Donald Trump is in another feud about a Gold Star family

Trump says he didn't bungle a call made to the wife of a soldier killed in Niger — and says he has proof

By Matthew Rozsa

Staff Writer

Published October 18, 2017 8:27AM (EDT)

 (AP/Evan Vucci)
(AP/Evan Vucci)

President Donald Trump is taking to Twitter to deny that he had told the grieving widow of a U.S. Army Sergeant that her husband "knew what he signed up for."

"He knew what he signed up for . . . but when it happens it hurts anyway," Trump told Myeshia Johnson, whose husband, Sgt. La David T. Johnson, died in Niger, according to the Miami Herald. Johnson is pregnant with the couple's third child; they already have a 2-year-old son and 6-year-old daughter.

Trump's comment was overheard by Rep. Frederica Wilson of Florida, who was in the car with Johnson when Trump made those remarks on speakerphone.

"He was almost like joking. . .  just matter of factly," Wilson recalled, adding that Johnson was "in tears. And she said, 'He didn't even remember his name.'"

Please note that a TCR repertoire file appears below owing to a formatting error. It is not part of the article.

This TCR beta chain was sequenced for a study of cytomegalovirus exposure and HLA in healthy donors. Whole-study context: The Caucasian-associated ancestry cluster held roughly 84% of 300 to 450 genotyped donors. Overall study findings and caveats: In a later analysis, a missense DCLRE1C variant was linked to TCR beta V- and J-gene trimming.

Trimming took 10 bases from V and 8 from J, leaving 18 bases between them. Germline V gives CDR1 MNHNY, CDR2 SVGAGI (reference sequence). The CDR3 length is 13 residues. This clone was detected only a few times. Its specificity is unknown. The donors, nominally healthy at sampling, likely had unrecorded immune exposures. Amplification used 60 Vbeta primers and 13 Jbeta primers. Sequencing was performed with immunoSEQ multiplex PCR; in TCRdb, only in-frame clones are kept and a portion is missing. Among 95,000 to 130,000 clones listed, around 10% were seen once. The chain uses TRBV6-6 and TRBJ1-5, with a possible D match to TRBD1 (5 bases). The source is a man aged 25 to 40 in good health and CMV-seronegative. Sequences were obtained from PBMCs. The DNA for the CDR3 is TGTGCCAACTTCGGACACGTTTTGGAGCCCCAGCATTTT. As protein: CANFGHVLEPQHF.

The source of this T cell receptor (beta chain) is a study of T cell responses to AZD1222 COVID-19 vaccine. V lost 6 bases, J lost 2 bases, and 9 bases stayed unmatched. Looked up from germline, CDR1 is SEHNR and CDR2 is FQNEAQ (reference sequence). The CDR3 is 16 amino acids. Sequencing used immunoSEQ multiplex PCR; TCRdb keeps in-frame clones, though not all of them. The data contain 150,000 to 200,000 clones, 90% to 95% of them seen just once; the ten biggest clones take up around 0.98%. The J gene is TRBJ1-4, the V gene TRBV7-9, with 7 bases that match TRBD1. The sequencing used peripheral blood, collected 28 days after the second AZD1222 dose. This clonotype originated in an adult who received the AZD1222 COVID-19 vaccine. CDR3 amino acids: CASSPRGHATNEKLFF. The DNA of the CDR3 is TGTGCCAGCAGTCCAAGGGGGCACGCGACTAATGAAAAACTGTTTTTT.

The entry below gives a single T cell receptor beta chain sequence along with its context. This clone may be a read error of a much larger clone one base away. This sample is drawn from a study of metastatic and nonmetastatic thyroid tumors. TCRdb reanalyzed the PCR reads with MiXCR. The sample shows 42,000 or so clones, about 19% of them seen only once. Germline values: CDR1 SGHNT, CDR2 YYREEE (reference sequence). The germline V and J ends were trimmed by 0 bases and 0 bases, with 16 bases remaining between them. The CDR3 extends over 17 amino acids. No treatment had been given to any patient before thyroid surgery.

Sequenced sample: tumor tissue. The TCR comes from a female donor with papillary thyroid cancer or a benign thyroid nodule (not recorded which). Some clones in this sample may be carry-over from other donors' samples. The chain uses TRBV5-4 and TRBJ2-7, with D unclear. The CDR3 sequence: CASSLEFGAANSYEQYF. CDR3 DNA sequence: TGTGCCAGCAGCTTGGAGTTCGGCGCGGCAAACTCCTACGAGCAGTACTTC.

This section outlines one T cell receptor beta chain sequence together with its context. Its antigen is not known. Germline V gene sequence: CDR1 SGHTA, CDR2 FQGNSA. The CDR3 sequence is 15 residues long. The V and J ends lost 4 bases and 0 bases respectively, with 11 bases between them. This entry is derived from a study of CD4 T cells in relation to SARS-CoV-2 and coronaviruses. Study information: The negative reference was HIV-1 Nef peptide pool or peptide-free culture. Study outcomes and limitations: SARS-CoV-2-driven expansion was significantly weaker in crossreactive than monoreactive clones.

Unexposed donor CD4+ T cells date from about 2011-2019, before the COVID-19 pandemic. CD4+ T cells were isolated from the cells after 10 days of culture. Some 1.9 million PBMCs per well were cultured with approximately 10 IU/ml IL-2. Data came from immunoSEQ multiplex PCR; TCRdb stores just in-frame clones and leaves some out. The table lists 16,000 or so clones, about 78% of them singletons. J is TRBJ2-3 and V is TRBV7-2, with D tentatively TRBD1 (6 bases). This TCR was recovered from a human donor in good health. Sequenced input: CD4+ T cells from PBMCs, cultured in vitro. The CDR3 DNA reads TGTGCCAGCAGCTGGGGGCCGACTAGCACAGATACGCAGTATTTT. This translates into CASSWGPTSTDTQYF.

In response to Trump's claim that he could prove she was lying, Wilson told CNN, "Well, I don't know what kind of proof he could be talking about. I'm not the only person that was in the car. And I have proof too."

She added, "This man is a sick man. He's cold-hearted and he feels no pity or sympathy for anyone."

Trump's bungled phone call to Johnson's widow is the latest development in a scandal that has consumed the president's reputation since Monday. After being confronted for not mentioning the deaths of four soldiers who were killed in Niger twelve days earlier, Trump bragged that he had "called every family of someone who’s died," even though the Associated Press later found three families of soldiers who died overseas who had not received calls from Trump.

Trump has a long history of controversial comments toward members of the American armed forces. This included mocking Sen. John McCain, R-Ariz., for being a POW in Vietnam, feuding with the parents of Army Capt. Humayun Khan who was killed in Iraq and discussing his political quarrels with the media at a speech before the Central Intelligence Agency’s wall of stars.

By Matthew Rozsa

Matthew Rozsa is a staff writer at Salon. He received a Master's Degree in History from Rutgers-Newark in 2012 and was awarded a science journalism fellowship from the Metcalf Institute in 2022.

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David Johnson Donald Trump Rep. Frederica Wilson